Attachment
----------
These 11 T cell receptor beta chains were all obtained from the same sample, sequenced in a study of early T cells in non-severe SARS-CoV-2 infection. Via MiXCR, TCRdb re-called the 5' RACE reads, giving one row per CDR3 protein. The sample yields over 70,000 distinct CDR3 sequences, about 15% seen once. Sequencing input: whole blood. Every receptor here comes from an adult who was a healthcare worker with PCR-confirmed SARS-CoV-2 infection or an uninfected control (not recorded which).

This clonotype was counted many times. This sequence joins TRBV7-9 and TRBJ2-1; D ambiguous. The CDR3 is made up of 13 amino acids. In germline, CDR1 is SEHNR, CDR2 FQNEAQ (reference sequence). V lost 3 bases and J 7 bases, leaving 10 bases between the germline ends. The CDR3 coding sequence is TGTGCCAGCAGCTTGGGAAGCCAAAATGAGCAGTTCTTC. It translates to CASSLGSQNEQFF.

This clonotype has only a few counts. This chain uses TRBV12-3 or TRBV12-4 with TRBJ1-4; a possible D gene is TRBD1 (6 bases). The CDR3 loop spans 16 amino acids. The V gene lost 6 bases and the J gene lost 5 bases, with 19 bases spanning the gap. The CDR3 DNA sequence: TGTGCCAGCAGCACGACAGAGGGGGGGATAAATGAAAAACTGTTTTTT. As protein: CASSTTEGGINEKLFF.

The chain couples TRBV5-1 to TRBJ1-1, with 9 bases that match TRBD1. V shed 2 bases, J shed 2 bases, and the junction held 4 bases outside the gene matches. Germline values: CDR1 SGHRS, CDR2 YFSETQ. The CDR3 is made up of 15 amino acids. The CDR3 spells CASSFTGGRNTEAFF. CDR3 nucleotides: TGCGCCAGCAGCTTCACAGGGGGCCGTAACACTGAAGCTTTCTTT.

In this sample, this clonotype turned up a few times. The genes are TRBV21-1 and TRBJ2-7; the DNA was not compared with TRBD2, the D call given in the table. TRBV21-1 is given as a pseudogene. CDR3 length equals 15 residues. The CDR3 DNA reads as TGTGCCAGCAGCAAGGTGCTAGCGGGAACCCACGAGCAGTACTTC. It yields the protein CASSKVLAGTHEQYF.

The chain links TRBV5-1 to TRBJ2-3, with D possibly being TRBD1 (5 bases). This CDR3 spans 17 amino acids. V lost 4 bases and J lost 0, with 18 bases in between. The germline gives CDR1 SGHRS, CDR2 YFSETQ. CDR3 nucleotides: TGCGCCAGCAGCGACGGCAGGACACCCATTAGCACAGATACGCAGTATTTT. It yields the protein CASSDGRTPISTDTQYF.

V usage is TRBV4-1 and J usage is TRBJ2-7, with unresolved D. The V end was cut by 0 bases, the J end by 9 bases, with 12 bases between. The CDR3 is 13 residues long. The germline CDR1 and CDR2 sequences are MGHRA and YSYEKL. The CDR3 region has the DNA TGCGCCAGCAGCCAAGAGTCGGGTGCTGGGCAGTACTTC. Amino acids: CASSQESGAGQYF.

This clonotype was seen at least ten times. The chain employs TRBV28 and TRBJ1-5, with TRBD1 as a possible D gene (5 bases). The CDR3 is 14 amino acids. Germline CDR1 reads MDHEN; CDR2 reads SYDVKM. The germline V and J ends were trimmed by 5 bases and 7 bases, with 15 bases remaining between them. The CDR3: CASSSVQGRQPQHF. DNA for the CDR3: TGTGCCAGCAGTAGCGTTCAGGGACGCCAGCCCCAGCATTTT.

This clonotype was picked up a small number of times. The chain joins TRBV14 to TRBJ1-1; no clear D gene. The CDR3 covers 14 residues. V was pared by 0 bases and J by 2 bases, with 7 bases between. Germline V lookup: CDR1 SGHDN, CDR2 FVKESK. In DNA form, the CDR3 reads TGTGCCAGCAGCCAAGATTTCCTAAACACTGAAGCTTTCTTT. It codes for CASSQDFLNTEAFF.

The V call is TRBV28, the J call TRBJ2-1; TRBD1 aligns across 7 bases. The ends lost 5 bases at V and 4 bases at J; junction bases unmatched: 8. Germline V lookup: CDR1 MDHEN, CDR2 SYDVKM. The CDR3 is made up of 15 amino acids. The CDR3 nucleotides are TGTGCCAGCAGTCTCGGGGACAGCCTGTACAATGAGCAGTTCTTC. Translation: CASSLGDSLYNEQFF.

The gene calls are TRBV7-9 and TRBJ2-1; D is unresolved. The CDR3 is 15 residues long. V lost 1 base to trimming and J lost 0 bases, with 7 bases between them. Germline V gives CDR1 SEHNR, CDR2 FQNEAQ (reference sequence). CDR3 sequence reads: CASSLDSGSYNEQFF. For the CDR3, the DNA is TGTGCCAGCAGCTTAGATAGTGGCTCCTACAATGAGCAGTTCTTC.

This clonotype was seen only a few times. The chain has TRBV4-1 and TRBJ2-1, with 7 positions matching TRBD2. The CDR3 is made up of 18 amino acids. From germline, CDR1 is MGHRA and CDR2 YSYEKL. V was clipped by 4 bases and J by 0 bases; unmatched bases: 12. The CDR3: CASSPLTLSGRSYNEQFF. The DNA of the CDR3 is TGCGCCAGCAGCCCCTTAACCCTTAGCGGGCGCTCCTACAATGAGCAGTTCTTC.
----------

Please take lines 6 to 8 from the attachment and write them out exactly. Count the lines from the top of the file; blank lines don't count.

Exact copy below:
The chain links TRBV5-1 to TRBJ2-3, with D possibly being TRBD1 (5 bases). This CDR3 spans 17 amino acids. V lost 4 bases and J lost 0, with 18 bases in between. The germline gives CDR1 SGHRS, CDR2 YFSETQ. CDR3 nucleotides: TGCGCCAGCAGCGACGGCAGGACACCCATTAGCACAGATACGCAGTATTTT. It yields the protein CASSDGRTPISTDTQYF.

V usage is TRBV4-1 and J usage is TRBJ2-7, with unresolved D. The V end was cut by 0 bases, the J end by 9 bases, with 12 bases between. The CDR3 is 13 residues long. The germline CDR1 and CDR2 sequences are MGHRA and YSYEKL. The CDR3 region has the DNA TGCGCCAGCAGCCAAGAGTCGGGTGCTGGGCAGTACTTC. Amino acids: CASSQESGAGQYF.

This clonotype was seen at least ten times. The chain employs TRBV28 and TRBJ1-5, with TRBD1 as a possible D gene (5 bases). The CDR3 is 14 amino acids. Germline CDR1 reads MDHEN; CDR2 reads SYDVKM. The germline V and J ends were trimmed by 5 bases and 7 bases, with 15 bases remaining between them. The CDR3: CASSSVQGRQPQHF. DNA for the CDR3: TGTGCCAGCAGTAGCGTTCAGGGACGCCAGCCCCAGCATTTT.